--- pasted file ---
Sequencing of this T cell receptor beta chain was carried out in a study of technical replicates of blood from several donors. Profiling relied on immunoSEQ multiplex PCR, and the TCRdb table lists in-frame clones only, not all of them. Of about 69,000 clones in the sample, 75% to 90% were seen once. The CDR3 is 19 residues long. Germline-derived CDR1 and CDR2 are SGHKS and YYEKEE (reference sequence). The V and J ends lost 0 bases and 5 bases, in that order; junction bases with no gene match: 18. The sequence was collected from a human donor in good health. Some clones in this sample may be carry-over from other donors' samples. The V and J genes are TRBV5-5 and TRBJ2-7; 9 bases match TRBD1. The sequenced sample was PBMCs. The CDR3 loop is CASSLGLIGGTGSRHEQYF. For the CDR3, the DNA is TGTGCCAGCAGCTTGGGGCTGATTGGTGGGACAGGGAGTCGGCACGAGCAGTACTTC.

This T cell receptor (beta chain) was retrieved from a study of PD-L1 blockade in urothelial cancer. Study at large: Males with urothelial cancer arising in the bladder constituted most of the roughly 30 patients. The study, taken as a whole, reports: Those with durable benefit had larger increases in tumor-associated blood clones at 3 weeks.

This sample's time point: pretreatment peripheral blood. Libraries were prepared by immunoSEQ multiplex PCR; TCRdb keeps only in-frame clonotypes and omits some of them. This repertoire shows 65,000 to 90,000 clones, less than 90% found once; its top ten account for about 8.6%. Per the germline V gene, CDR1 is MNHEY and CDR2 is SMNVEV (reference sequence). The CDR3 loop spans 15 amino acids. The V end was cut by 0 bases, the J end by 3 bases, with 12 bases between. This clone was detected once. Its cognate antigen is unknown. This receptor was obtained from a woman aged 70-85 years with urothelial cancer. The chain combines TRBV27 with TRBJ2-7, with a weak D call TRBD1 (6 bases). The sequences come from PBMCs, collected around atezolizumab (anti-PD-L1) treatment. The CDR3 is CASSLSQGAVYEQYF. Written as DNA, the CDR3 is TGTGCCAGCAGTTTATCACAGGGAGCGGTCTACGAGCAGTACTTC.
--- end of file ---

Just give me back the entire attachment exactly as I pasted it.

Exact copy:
Sequencing of this T cell receptor beta chain was carried out in a study of technical replicates of blood from several donors. Profiling relied on immunoSEQ multiplex PCR, and the TCRdb table lists in-frame clones only, not all of them. Of about 69,000 clones in the sample, 75% to 90% were seen once. The CDR3 is 19 residues long. Germline-derived CDR1 and CDR2 are SGHKS and YYEKEE (reference sequence). The V and J ends lost 0 bases and 5 bases, in that order; junction bases with no gene match: 18. The sequence was collected from a human donor in good health. Some clones in this sample may be carry-over from other donors' samples. The V and J genes are TRBV5-5 and TRBJ2-7; 9 bases match TRBD1. The sequenced sample was PBMCs. The CDR3 loop is CASSLGLIGGTGSRHEQYF. For the CDR3, the DNA is TGTGCCAGCAGCTTGGGGCTGATTGGTGGGACAGGGAGTCGGCACGAGCAGTACTTC.

This T cell receptor (beta chain) was retrieved from a study of PD-L1 blockade in urothelial cancer. Study at large: Males with urothelial cancer arising in the bladder constituted most of the roughly 30 patients. The study, taken as a whole, reports: Those with durable benefit had larger increases in tumor-associated blood clones at 3 weeks.

This sample's time point: pretreatment peripheral blood. Libraries were prepared by immunoSEQ multiplex PCR; TCRdb keeps only in-frame clonotypes and omits some of them. This repertoire shows 65,000 to 90,000 clones, less than 90% found once; its top ten account for about 8.6%. Per the germline V gene, CDR1 is MNHEY and CDR2 is SMNVEV (reference sequence). The CDR3 loop spans 15 amino acids. The V end was cut by 0 bases, the J end by 3 bases, with 12 bases between. This clone was detected once. Its cognate antigen is unknown. This receptor was obtained from a woman aged 70-85 years with urothelial cancer. The chain combines TRBV27 with TRBJ2-7, with a weak D call TRBD1 (6 bases). The sequences come from PBMCs, collected around atezolizumab (anti-PD-L1) treatment. The CDR3 is CASSLSQGAVYEQYF. Written as DNA, the CDR3 is TGTGCCAGCAGTTTATCACAGGGAGCGGTCTACGAGCAGTACTTC.